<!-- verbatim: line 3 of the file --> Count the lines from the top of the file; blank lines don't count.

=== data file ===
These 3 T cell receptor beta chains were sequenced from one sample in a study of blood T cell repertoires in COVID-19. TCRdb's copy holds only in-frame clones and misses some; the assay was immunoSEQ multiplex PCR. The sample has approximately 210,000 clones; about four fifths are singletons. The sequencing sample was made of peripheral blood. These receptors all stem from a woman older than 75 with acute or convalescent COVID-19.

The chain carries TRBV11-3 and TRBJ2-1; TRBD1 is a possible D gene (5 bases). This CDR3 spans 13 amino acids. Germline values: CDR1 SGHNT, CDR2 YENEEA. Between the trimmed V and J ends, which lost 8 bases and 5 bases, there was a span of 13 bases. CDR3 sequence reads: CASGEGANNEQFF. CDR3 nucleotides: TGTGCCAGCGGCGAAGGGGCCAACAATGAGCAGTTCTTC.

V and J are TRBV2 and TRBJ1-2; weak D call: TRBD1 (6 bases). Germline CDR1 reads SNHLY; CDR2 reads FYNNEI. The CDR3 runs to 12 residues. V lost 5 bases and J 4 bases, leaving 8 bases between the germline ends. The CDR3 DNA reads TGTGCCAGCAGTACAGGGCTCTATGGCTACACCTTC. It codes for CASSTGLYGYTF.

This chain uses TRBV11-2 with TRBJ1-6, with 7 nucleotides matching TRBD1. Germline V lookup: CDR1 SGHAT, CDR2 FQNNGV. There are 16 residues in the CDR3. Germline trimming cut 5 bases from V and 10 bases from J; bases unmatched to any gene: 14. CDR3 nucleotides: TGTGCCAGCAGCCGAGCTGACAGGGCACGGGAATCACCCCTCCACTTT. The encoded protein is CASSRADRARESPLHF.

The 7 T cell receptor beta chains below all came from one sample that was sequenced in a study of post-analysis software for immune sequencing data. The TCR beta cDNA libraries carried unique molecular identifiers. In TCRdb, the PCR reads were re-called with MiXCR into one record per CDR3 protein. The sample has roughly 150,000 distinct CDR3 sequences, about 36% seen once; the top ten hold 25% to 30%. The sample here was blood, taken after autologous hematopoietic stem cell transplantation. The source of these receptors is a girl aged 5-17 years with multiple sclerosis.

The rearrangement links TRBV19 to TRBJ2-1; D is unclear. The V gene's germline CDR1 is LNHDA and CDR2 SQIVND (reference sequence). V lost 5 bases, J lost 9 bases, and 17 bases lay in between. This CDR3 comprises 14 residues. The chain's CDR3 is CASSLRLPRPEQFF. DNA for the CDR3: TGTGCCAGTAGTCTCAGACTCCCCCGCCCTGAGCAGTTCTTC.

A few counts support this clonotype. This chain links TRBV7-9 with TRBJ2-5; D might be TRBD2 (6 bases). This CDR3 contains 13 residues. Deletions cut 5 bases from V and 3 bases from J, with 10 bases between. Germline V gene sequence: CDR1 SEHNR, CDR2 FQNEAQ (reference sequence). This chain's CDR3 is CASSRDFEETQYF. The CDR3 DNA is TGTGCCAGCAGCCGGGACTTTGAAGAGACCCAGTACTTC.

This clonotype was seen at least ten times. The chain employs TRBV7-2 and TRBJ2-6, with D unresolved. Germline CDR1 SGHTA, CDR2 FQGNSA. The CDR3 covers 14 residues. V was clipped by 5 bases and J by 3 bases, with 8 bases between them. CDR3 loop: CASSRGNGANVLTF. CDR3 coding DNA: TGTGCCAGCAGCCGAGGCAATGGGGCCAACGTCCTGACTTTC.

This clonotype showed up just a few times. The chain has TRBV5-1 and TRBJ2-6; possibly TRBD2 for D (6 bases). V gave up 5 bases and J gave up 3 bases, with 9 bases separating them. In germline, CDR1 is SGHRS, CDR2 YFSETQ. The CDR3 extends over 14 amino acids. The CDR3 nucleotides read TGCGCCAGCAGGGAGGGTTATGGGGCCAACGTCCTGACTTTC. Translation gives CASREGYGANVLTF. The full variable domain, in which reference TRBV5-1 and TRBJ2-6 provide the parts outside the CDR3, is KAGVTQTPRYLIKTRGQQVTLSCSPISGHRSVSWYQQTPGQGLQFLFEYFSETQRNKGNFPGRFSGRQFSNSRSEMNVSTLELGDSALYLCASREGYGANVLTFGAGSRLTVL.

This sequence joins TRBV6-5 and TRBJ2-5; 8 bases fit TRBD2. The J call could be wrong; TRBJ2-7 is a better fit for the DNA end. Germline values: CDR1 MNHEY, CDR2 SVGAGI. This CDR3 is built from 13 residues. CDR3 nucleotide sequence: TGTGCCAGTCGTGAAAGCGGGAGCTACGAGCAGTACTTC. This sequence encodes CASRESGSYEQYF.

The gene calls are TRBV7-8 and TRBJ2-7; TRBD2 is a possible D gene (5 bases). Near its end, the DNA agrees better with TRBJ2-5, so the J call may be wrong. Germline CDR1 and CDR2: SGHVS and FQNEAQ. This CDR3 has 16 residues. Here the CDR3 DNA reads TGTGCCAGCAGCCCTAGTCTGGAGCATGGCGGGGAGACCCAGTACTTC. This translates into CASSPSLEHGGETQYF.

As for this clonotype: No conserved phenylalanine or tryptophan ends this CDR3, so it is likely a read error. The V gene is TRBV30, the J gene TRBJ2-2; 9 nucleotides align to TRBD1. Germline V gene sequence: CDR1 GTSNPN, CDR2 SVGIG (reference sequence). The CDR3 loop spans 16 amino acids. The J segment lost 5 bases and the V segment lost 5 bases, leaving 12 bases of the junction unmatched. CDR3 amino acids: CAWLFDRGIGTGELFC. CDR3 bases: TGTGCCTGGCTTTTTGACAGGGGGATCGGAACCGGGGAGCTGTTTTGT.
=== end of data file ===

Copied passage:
V and J are TRBV2 and TRBJ1-2; weak D call: TRBD1 (6 bases). Germline CDR1 reads SNHLY; CDR2 reads FYNNEI. The CDR3 runs to 12 residues. V lost 5 bases and J 4 bases, leaving 8 bases between the germline ends. The CDR3 DNA reads TGTGCCAGCAGTACAGGGCTCTATGGCTACACCTTC. It codes for CASSTGLYGYTF.